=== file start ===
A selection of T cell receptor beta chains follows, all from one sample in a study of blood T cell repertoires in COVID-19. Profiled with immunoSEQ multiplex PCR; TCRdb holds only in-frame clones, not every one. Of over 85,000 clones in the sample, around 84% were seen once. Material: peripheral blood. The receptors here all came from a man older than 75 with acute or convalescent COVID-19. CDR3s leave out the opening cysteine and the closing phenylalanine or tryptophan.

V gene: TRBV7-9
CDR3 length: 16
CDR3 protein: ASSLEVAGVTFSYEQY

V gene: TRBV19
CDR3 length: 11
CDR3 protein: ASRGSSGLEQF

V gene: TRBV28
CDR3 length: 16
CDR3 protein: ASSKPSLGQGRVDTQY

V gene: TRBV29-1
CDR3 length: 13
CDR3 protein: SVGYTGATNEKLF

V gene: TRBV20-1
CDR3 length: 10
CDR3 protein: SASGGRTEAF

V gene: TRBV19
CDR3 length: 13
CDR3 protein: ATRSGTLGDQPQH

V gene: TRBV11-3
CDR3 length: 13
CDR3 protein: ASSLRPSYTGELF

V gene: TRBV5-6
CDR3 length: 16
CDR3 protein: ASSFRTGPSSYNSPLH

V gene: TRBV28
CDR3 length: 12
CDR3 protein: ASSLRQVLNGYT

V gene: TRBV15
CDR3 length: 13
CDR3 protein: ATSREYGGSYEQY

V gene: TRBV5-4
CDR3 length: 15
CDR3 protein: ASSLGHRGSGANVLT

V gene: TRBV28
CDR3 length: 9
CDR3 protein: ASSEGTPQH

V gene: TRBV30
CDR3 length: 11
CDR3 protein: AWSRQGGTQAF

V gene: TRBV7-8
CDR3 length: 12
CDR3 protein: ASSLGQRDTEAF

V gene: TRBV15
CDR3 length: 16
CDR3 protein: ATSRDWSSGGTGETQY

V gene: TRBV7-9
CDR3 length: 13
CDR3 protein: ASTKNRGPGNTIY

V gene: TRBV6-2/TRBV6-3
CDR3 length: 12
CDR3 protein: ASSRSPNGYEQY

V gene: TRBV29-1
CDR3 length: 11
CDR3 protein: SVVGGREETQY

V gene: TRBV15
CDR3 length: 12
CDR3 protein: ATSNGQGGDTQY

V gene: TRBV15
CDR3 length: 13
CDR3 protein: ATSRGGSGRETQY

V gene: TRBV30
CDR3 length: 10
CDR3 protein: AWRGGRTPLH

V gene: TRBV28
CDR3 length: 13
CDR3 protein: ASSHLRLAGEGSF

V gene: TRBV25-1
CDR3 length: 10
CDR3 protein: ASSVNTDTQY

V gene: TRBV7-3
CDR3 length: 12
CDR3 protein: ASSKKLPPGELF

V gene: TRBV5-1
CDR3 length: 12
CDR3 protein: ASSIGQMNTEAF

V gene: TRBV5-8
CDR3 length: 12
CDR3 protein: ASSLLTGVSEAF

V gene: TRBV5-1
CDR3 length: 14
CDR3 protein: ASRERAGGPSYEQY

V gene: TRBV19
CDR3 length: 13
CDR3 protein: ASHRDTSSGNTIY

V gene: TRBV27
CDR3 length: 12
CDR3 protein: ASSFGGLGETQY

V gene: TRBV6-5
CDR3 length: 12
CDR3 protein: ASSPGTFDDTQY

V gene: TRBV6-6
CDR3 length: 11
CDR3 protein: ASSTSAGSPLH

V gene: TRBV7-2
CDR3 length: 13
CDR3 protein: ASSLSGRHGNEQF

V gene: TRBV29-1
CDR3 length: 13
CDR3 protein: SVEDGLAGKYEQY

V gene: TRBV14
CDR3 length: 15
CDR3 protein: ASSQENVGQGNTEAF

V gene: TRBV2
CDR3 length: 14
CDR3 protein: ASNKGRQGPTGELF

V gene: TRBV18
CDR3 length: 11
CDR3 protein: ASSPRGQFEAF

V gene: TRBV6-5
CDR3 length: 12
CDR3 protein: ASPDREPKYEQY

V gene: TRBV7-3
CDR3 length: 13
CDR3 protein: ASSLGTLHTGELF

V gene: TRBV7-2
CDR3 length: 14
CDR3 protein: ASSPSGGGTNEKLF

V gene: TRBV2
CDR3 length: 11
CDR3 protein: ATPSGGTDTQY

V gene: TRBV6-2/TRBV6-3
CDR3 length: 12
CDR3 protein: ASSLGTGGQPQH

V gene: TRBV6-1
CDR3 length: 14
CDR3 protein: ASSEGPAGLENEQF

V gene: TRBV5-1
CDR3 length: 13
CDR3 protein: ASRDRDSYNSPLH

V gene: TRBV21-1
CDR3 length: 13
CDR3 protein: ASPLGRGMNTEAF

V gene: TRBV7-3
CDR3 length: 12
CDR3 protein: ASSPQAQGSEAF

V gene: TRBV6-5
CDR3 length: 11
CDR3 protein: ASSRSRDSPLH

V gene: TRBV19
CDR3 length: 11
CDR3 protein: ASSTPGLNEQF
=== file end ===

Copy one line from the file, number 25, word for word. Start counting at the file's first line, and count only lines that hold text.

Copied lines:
CDR3 protein: ASSFRTGPSSYNSPLH